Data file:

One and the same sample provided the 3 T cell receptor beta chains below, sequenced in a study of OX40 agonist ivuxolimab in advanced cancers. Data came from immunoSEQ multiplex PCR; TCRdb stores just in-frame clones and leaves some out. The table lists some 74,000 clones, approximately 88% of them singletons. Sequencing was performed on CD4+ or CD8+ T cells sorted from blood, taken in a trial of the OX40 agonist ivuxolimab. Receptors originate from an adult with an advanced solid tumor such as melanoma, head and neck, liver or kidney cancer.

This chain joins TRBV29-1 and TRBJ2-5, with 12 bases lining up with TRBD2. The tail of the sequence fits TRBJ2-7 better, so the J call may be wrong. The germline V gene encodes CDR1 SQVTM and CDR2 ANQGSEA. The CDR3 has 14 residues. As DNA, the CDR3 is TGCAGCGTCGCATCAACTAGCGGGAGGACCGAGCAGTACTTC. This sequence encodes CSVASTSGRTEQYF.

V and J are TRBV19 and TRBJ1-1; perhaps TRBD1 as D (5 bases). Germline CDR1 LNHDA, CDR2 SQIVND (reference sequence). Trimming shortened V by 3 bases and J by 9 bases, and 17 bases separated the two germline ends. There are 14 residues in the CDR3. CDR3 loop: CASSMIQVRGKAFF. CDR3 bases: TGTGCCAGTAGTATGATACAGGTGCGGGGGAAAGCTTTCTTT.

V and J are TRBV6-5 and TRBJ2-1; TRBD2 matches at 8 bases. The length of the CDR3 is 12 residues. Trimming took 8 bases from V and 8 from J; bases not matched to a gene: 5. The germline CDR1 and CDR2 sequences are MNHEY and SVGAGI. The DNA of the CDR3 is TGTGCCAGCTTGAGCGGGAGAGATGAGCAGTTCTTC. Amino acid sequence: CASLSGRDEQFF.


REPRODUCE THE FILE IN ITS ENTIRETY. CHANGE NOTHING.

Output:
One and the same sample provided the 3 T cell receptor beta chains below, sequenced in a study of OX40 agonist ivuxolimab in advanced cancers. Data came from immunoSEQ multiplex PCR; TCRdb stores just in-frame clones and leaves some out. The table lists some 74,000 clones, approximately 88% of them singletons. Sequencing was performed on CD4+ or CD8+ T cells sorted from blood, taken in a trial of the OX40 agonist ivuxolimab. Receptors originate from an adult with an advanced solid tumor such as melanoma, head and neck, liver or kidney cancer.

This chain joins TRBV29-1 and TRBJ2-5, with 12 bases lining up with TRBD2. The tail of the sequence fits TRBJ2-7 better, so the J call may be wrong. The germline V gene encodes CDR1 SQVTM and CDR2 ANQGSEA. The CDR3 has 14 residues. As DNA, the CDR3 is TGCAGCGTCGCATCAACTAGCGGGAGGACCGAGCAGTACTTC. This sequence encodes CSVASTSGRTEQYF.

V and J are TRBV19 and TRBJ1-1; perhaps TRBD1 as D (5 bases). Germline CDR1 LNHDA, CDR2 SQIVND (reference sequence). Trimming shortened V by 3 bases and J by 9 bases, and 17 bases separated the two germline ends. There are 14 residues in the CDR3. CDR3 loop: CASSMIQVRGKAFF. CDR3 bases: TGTGCCAGTAGTATGATACAGGTGCGGGGGAAAGCTTTCTTT.

V and J are TRBV6-5 and TRBJ2-1; TRBD2 matches at 8 bases. The length of the CDR3 is 12 residues. Trimming took 8 bases from V and 8 from J; bases not matched to a gene: 5. The germline CDR1 and CDR2 sequences are MNHEY and SVGAGI. The DNA of the CDR3 is TGTGCCAGCTTGAGCGGGAGAGATGAGCAGTTCTTC. Amino acid sequence: CASLSGRDEQFF.